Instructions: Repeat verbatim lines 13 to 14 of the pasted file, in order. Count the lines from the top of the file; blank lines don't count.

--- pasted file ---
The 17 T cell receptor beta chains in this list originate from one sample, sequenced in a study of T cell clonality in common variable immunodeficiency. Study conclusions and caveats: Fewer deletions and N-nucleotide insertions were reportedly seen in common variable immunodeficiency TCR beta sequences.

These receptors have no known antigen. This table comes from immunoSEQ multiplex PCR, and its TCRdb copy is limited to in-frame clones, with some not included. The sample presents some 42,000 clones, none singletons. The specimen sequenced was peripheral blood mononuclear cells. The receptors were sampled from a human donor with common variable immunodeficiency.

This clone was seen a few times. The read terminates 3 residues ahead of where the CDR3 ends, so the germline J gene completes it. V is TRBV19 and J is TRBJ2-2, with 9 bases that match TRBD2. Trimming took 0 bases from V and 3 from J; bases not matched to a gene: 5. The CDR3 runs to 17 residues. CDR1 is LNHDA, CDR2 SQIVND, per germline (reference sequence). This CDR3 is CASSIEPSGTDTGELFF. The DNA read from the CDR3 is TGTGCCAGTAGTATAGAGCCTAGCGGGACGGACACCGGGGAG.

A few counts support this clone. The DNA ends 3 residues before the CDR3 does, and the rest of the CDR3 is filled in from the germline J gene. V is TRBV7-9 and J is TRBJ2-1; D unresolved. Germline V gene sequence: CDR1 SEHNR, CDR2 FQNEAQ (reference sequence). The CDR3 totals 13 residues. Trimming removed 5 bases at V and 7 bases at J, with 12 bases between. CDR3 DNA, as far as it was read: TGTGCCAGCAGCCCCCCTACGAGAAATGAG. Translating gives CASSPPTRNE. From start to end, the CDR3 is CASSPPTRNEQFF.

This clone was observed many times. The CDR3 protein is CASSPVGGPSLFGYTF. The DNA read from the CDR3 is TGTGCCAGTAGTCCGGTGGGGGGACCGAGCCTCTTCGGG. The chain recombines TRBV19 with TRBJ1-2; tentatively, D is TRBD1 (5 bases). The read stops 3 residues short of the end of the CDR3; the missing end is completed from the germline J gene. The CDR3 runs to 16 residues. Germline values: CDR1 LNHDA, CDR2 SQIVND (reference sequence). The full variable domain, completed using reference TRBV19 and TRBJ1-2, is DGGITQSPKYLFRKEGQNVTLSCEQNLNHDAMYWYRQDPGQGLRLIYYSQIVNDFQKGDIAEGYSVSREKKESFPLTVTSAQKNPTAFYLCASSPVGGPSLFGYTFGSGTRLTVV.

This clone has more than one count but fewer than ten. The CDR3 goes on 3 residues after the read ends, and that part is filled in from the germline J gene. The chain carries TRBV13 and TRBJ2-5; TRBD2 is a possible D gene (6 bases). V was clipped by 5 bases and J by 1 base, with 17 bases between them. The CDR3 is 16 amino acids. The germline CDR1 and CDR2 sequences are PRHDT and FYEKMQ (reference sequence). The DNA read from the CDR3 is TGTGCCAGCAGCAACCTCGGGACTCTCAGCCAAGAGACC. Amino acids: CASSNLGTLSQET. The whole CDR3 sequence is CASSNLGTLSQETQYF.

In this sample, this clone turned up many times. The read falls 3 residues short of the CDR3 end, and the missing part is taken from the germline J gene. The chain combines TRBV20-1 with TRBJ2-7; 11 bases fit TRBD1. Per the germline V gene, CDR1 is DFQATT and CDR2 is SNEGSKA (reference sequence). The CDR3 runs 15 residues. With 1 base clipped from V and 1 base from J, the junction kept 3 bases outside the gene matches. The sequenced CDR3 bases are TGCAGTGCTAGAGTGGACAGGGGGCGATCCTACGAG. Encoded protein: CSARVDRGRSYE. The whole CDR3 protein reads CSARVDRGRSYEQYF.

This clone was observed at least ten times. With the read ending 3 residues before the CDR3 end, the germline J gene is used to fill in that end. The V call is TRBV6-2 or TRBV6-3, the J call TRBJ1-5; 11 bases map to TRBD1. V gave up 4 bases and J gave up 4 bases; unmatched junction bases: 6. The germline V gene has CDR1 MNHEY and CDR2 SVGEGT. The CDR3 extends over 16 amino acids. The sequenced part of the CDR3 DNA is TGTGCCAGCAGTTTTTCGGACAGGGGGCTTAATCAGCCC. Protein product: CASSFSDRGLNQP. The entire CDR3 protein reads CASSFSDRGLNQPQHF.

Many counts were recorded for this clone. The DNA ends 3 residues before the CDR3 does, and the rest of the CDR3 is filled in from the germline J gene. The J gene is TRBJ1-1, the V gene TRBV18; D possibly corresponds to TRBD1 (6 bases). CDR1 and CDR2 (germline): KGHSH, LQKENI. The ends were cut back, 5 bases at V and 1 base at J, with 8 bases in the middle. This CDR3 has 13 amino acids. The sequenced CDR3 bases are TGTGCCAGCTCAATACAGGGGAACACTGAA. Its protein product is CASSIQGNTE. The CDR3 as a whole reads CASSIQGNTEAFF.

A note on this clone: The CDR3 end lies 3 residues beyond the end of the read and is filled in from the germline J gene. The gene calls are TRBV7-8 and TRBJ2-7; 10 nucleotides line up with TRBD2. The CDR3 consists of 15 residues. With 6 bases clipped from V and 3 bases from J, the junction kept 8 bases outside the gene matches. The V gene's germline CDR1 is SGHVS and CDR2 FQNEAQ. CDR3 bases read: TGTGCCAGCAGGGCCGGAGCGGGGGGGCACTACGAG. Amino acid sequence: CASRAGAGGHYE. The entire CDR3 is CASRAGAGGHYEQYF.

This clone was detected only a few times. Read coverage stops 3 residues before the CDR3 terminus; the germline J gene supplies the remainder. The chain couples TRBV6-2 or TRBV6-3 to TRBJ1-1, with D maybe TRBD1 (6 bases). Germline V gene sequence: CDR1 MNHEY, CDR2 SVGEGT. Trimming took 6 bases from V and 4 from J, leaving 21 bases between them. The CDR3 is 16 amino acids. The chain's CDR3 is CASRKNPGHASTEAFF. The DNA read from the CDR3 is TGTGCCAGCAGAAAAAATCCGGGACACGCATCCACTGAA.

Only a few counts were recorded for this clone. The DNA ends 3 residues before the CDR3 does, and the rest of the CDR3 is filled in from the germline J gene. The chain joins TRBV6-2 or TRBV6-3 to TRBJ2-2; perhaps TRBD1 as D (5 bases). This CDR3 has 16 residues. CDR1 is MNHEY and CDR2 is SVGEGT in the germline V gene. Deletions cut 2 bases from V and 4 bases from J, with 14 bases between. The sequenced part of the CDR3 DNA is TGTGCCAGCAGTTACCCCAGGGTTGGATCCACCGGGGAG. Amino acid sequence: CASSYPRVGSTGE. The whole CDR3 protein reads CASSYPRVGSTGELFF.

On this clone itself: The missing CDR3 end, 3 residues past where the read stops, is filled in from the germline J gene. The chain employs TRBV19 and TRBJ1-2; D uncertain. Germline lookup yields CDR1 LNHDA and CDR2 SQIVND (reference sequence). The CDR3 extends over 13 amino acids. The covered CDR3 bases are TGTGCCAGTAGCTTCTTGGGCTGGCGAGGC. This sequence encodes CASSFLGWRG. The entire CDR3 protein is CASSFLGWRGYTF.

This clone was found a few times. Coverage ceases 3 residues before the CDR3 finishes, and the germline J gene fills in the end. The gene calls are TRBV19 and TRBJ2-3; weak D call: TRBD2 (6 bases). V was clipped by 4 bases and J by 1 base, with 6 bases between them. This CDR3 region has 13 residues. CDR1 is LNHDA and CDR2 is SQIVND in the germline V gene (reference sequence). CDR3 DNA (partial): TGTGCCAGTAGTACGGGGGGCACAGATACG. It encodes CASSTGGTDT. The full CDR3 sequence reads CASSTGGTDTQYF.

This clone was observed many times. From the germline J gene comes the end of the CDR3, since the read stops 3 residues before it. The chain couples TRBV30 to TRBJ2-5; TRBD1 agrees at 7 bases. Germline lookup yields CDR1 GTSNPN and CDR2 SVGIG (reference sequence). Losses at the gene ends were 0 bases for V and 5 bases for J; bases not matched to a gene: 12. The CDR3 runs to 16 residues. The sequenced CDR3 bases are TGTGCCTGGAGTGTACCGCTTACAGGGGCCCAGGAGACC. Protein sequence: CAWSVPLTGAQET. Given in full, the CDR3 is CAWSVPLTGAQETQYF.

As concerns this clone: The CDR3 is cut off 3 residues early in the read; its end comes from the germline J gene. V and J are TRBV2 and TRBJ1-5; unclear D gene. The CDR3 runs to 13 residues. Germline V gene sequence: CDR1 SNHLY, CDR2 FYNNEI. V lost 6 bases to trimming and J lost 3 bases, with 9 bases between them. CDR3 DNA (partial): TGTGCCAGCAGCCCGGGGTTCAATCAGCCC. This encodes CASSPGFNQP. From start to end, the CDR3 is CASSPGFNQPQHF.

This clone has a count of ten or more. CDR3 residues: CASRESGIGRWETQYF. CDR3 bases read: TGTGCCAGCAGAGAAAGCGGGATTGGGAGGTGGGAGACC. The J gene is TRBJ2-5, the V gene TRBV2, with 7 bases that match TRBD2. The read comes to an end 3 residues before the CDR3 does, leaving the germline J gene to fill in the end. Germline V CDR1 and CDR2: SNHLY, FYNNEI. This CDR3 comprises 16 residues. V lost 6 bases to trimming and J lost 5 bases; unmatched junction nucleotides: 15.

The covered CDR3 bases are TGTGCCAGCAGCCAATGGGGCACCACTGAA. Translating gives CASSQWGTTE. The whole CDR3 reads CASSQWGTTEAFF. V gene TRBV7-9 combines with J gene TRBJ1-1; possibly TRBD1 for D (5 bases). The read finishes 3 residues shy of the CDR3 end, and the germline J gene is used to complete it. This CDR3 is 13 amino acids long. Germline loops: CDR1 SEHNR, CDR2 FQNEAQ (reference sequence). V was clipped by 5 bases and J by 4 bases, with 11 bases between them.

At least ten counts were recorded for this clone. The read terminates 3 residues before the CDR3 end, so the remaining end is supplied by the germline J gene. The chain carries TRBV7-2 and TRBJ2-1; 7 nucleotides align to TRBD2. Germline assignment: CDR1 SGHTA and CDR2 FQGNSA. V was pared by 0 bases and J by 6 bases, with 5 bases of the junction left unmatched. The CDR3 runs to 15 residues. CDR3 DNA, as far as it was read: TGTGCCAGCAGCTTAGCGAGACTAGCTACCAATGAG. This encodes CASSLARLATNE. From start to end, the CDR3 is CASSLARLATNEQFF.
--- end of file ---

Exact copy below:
On this clone itself: The missing CDR3 end, 3 residues past where the read stops, is filled in from the germline J gene. The chain employs TRBV19 and TRBJ1-2; D uncertain. Germline lookup yields CDR1 LNHDA and CDR2 SQIVND (reference sequence). The CDR3 extends over 13 amino acids. The covered CDR3 bases are TGTGCCAGTAGCTTCTTGGGCTGGCGAGGC. This sequence encodes CASSFLGWRG. The entire CDR3 protein is CASSFLGWRGYTF.

This clone was found a few times. Coverage ceases 3 residues before the CDR3 finishes, and the germline J gene fills in the end. The gene calls are TRBV19 and TRBJ2-3; weak D call: TRBD2 (6 bases). V was clipped by 4 bases and J by 1 base, with 6 bases between them. This CDR3 region has 13 residues. CDR1 is LNHDA and CDR2 is SQIVND in the germline V gene (reference sequence). CDR3 DNA (partial): TGTGCCAGTAGTACGGGGGGCACAGATACG. It encodes CASSTGGTDT. The full CDR3 sequence reads CASSTGGTDTQYF.